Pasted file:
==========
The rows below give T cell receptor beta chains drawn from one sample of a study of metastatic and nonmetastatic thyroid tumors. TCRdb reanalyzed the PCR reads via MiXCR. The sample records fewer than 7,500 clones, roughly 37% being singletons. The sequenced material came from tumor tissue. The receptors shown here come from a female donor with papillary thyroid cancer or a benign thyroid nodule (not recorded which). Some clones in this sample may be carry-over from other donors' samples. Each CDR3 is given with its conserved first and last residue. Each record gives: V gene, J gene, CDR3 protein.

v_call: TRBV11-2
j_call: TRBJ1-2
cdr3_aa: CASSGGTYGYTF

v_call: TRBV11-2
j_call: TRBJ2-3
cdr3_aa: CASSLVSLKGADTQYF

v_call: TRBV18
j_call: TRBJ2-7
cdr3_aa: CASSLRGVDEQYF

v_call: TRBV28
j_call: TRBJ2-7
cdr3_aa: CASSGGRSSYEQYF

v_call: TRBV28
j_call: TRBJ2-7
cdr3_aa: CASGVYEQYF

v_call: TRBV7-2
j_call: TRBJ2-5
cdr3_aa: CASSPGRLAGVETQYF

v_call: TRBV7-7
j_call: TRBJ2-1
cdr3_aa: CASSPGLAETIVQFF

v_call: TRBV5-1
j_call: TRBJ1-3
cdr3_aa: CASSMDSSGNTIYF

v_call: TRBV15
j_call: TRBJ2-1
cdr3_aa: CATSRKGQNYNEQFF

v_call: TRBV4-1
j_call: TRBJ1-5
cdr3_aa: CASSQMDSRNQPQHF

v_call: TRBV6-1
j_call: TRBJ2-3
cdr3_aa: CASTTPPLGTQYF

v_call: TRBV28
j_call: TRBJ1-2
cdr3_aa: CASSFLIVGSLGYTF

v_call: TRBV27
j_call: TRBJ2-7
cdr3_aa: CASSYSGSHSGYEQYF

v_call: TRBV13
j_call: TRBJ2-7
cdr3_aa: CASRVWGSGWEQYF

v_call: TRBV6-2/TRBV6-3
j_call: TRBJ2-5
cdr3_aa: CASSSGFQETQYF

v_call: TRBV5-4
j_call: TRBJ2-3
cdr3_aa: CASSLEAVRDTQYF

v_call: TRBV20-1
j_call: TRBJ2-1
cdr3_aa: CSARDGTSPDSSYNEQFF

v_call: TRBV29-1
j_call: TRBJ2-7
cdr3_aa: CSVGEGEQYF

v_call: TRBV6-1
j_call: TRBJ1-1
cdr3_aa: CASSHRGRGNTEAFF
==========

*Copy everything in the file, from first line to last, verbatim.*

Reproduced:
The rows below give T cell receptor beta chains drawn from one sample of a study of metastatic and nonmetastatic thyroid tumors. TCRdb reanalyzed the PCR reads via MiXCR. The sample records fewer than 7,500 clones, roughly 37% being singletons. The sequenced material came from tumor tissue. The receptors shown here come from a female donor with papillary thyroid cancer or a benign thyroid nodule (not recorded which). Some clones in this sample may be carry-over from other donors' samples. Each CDR3 is given with its conserved first and last residue. Each record gives: V gene, J gene, CDR3 protein.

v_call: TRBV11-2
j_call: TRBJ1-2
cdr3_aa: CASSGGTYGYTF

v_call: TRBV11-2
j_call: TRBJ2-3
cdr3_aa: CASSLVSLKGADTQYF

v_call: TRBV18
j_call: TRBJ2-7
cdr3_aa: CASSLRGVDEQYF

v_call: TRBV28
j_call: TRBJ2-7
cdr3_aa: CASSGGRSSYEQYF

v_call: TRBV28
j_call: TRBJ2-7
cdr3_aa: CASGVYEQYF

v_call: TRBV7-2
j_call: TRBJ2-5
cdr3_aa: CASSPGRLAGVETQYF

v_call: TRBV7-7
j_call: TRBJ2-1
cdr3_aa: CASSPGLAETIVQFF

v_call: TRBV5-1
j_call: TRBJ1-3
cdr3_aa: CASSMDSSGNTIYF

v_call: TRBV15
j_call: TRBJ2-1
cdr3_aa: CATSRKGQNYNEQFF

v_call: TRBV4-1
j_call: TRBJ1-5
cdr3_aa: CASSQMDSRNQPQHF

v_call: TRBV6-1
j_call: TRBJ2-3
cdr3_aa: CASTTPPLGTQYF

v_call: TRBV28
j_call: TRBJ1-2
cdr3_aa: CASSFLIVGSLGYTF

v_call: TRBV27
j_call: TRBJ2-7
cdr3_aa: CASSYSGSHSGYEQYF

v_call: TRBV13
j_call: TRBJ2-7
cdr3_aa: CASRVWGSGWEQYF

v_call: TRBV6-2/TRBV6-3
j_call: TRBJ2-5
cdr3_aa: CASSSGFQETQYF

v_call: TRBV5-4
j_call: TRBJ2-3
cdr3_aa: CASSLEAVRDTQYF

v_call: TRBV20-1
j_call: TRBJ2-1
cdr3_aa: CSARDGTSPDSSYNEQFF

v_call: TRBV29-1
j_call: TRBJ2-7
cdr3_aa: CSVGEGEQYF

v_call: TRBV6-1
j_call: TRBJ1-1
cdr3_aa: CASSHRGRGNTEAFF